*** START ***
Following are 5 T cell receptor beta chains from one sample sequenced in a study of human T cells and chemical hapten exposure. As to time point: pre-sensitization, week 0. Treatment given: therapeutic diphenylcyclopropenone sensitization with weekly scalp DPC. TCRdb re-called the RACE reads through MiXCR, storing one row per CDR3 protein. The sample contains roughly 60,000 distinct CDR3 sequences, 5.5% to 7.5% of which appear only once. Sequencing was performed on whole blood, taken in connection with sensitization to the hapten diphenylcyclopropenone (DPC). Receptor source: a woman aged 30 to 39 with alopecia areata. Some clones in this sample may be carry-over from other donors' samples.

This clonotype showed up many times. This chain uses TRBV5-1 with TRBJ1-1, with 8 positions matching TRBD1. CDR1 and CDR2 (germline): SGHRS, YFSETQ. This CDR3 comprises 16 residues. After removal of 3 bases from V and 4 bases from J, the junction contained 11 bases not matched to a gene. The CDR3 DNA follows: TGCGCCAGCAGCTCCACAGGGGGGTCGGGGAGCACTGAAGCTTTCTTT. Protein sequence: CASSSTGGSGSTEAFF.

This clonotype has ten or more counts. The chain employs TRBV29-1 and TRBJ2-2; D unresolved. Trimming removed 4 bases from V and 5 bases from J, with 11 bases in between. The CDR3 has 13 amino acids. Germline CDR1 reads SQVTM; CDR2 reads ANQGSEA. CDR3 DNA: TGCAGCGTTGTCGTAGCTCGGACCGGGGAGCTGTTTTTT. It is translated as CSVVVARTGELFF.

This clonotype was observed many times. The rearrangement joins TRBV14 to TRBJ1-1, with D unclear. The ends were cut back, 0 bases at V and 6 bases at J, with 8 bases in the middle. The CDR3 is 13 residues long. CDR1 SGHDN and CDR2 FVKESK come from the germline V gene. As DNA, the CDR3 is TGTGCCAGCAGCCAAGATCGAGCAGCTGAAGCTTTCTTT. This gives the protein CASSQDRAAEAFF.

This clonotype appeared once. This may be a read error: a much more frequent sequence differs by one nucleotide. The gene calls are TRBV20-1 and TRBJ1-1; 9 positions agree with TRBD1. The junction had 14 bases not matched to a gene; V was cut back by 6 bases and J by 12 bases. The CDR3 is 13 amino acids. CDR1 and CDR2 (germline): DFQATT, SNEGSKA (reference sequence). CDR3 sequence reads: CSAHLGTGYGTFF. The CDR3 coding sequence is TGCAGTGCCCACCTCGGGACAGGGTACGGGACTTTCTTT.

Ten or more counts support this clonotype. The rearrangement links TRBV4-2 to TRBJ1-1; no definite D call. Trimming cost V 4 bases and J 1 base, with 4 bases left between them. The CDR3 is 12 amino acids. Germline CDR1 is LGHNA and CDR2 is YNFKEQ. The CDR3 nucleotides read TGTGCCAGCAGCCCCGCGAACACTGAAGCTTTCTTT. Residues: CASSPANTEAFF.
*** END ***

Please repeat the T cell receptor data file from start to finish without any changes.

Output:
Following are 5 T cell receptor beta chains from one sample sequenced in a study of human T cells and chemical hapten exposure. As to time point: pre-sensitization, week 0. Treatment given: therapeutic diphenylcyclopropenone sensitization with weekly scalp DPC. TCRdb re-called the RACE reads through MiXCR, storing one row per CDR3 protein. The sample contains roughly 60,000 distinct CDR3 sequences, 5.5% to 7.5% of which appear only once. Sequencing was performed on whole blood, taken in connection with sensitization to the hapten diphenylcyclopropenone (DPC). Receptor source: a woman aged 30 to 39 with alopecia areata. Some clones in this sample may be carry-over from other donors' samples.

This clonotype showed up many times. This chain uses TRBV5-1 with TRBJ1-1, with 8 positions matching TRBD1. CDR1 and CDR2 (germline): SGHRS, YFSETQ. This CDR3 comprises 16 residues. After removal of 3 bases from V and 4 bases from J, the junction contained 11 bases not matched to a gene. The CDR3 DNA follows: TGCGCCAGCAGCTCCACAGGGGGGTCGGGGAGCACTGAAGCTTTCTTT. Protein sequence: CASSSTGGSGSTEAFF.

This clonotype has ten or more counts. The chain employs TRBV29-1 and TRBJ2-2; D unresolved. Trimming removed 4 bases from V and 5 bases from J, with 11 bases in between. The CDR3 has 13 amino acids. Germline CDR1 reads SQVTM; CDR2 reads ANQGSEA. CDR3 DNA: TGCAGCGTTGTCGTAGCTCGGACCGGGGAGCTGTTTTTT. It is translated as CSVVVARTGELFF.

This clonotype was observed many times. The rearrangement joins TRBV14 to TRBJ1-1, with D unclear. The ends were cut back, 0 bases at V and 6 bases at J, with 8 bases in the middle. The CDR3 is 13 residues long. CDR1 SGHDN and CDR2 FVKESK come from the germline V gene. As DNA, the CDR3 is TGTGCCAGCAGCCAAGATCGAGCAGCTGAAGCTTTCTTT. This gives the protein CASSQDRAAEAFF.

This clonotype appeared once. This may be a read error: a much more frequent sequence differs by one nucleotide. The gene calls are TRBV20-1 and TRBJ1-1; 9 positions agree with TRBD1. The junction had 14 bases not matched to a gene; V was cut back by 6 bases and J by 12 bases. The CDR3 is 13 amino acids. CDR1 and CDR2 (germline): DFQATT, SNEGSKA (reference sequence). CDR3 sequence reads: CSAHLGTGYGTFF. The CDR3 coding sequence is TGCAGTGCCCACCTCGGGACAGGGTACGGGACTTTCTTT.

Ten or more counts support this clonotype. The rearrangement links TRBV4-2 to TRBJ1-1; no definite D call. Trimming cost V 4 bases and J 1 base, with 4 bases left between them. The CDR3 is 12 amino acids. Germline CDR1 is LGHNA and CDR2 is YNFKEQ. The CDR3 nucleotides read TGTGCCAGCAGCCCCGCGAACACTGAAGCTTTCTTT. Residues: CASSPANTEAFF.